|Church congregations to observe Jubilee Sunday|
By United Methodist News Service
Jan. 11, 2007
President Ellen Johnson Sirleaf
United Methodist congregations will be among those praying for international debt relief as part of an observance of Jubilee Sunday on Jan. 21.
The Jubilee USA Network marks 2007 as a Sabbath year, “a time when people in the U.S. and all over the globe will be focusing attention on canceling unjust debts owed by impoverished nations in Africa, Latin America and Asia to wealthy countries and institutions such as the World Bank and the International Monetary Fund.”
The United Methodist Board of Church and Society, United Methodist Women, United Methodist New England Annual (regional) Conference, Church World Service, and the National Council of Churches are council members of the Jubilee USA Network.
A Sabbath year is a biblical mandate found in both the Hebrew Scriptures and New Testament requiring debts to be forgiven and right relations restored every seven years. A super jubilee occurs every 50 years.
Local congregations will be reading from Luke 4:14-21, in which Jesus declares a jubilee or “year of the Lord’s favor” by proclaiming God’s liberation for all oppressed and impoverished people.
Parishioners will also write to their congressional representatives and senators asking them to support new debt legislation in the Sabbath year.
A particular focus is being placed on debt cancellation for Liberia, now under the leadership of President Ellen Johnson Sirleaf, a United Methodist lay member. The Jubilee USA Network is asking church members to send Valentines to the U.S. Treasury, urging officials to “Have a Heart, and Cancel Liberia’s Debt.”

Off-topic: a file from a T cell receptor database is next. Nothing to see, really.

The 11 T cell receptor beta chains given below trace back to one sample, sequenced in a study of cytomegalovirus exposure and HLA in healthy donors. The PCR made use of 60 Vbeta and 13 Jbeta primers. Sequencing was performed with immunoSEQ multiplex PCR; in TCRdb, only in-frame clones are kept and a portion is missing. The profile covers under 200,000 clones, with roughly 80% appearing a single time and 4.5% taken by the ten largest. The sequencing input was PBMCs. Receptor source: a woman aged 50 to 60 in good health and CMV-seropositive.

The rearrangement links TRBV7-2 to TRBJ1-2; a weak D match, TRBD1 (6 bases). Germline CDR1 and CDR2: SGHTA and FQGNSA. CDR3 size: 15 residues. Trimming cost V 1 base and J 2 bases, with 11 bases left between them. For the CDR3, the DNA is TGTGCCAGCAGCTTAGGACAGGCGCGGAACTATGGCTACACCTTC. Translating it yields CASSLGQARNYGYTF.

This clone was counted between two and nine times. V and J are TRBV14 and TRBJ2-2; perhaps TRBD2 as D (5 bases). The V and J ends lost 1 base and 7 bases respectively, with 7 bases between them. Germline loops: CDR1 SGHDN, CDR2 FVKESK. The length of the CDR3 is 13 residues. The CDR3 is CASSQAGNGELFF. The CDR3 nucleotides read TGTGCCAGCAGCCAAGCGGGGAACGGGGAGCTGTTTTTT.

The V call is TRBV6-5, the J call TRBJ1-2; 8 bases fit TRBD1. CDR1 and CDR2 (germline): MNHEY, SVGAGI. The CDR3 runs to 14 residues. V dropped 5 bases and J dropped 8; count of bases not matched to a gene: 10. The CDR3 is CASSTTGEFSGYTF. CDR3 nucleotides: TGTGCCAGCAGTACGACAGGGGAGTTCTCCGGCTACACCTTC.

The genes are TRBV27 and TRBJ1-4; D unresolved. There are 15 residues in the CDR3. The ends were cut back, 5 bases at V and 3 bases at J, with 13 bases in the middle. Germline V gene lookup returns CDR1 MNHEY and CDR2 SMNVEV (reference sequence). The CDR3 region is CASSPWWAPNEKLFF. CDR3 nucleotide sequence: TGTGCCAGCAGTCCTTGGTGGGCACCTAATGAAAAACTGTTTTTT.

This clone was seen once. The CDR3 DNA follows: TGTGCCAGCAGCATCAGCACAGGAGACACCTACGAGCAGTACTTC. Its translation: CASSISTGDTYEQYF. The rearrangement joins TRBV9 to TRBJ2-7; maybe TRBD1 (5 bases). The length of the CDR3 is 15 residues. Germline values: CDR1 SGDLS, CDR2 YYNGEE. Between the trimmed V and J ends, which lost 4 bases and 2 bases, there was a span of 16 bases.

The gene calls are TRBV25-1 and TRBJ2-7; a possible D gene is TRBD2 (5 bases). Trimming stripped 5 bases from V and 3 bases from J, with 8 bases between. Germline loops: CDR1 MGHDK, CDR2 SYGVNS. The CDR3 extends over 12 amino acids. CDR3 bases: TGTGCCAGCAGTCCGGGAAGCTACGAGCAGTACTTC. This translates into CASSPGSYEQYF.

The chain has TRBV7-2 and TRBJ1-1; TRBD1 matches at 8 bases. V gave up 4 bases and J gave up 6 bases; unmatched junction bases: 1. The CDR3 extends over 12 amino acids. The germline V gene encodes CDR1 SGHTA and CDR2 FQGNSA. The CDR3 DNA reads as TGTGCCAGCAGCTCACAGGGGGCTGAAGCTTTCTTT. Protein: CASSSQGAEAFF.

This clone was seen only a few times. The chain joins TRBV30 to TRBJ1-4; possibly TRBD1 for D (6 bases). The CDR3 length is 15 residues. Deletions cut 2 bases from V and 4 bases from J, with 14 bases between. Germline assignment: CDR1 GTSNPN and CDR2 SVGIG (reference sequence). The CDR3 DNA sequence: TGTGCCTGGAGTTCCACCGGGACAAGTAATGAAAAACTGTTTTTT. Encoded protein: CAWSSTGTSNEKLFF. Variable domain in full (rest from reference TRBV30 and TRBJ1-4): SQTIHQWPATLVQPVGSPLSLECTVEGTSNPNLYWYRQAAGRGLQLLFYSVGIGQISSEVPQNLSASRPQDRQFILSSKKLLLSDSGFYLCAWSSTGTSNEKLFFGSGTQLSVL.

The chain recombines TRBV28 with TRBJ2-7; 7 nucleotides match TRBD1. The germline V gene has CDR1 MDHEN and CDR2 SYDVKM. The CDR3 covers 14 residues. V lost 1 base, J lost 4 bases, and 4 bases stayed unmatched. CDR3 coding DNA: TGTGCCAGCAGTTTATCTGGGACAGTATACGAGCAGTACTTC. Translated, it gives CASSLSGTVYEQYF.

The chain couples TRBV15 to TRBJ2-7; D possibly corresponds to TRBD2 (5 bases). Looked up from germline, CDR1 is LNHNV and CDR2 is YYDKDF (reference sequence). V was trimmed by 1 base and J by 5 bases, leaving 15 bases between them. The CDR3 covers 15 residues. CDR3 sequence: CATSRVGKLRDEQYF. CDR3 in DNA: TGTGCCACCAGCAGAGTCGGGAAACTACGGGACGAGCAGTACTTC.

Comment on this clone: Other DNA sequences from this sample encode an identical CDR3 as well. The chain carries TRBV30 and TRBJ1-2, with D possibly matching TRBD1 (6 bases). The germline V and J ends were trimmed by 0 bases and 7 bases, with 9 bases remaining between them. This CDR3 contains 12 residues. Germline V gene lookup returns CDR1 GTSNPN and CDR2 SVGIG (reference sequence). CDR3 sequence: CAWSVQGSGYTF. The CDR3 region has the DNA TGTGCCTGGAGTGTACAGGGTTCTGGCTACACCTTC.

Jubilee USA is calling for debt cancellation for Liberia, now under the leadership of President Ellen Johnson Sirleaf, A United Methodist. A UMNS photo by Kathy L. Gilbert.
United Methodist congregations participating in Jubilee Sunday include St. Paul's United Methodist Church, San Jose, Calif.; Nevada City (Calif.) United Methodist Church; Bozeman (Mont.) United Methodist Church; First United Methodist Church, Missoula, Mont.; and First United Methodist Church, Houston.
The debt crisis arose during the 1970s as developing nations borrowed money, often at high interest rates and sometimes to the benefit of dictators rather than their people, according to the Jubilee USA Network. Money then went to repay debt rather than providing for the needs of the people.
For example, sub-Saharan Africa, the world’s most impoverished region, carries $201 billion in debt, despite repaying more than 90 percent of the $294 billion received between 1970 and 2002. Today, those countries still must pay $14 billion annually in debt service, the network reports.
Debt relief allows burdened countries to re-focus on critical needs. Domestic spending in countries that have received debt relief has increased by 75 percent, according to the Jubilee USA Network.
More information and downloadable worship resources can be found at www.jubileeusa.org, the network’s Web site.
News media contact: Linda Bloom, New York, (646) 369-3759 or email@example.com.
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Jubilee USA Network
Religious Working Group
Board of Church and Society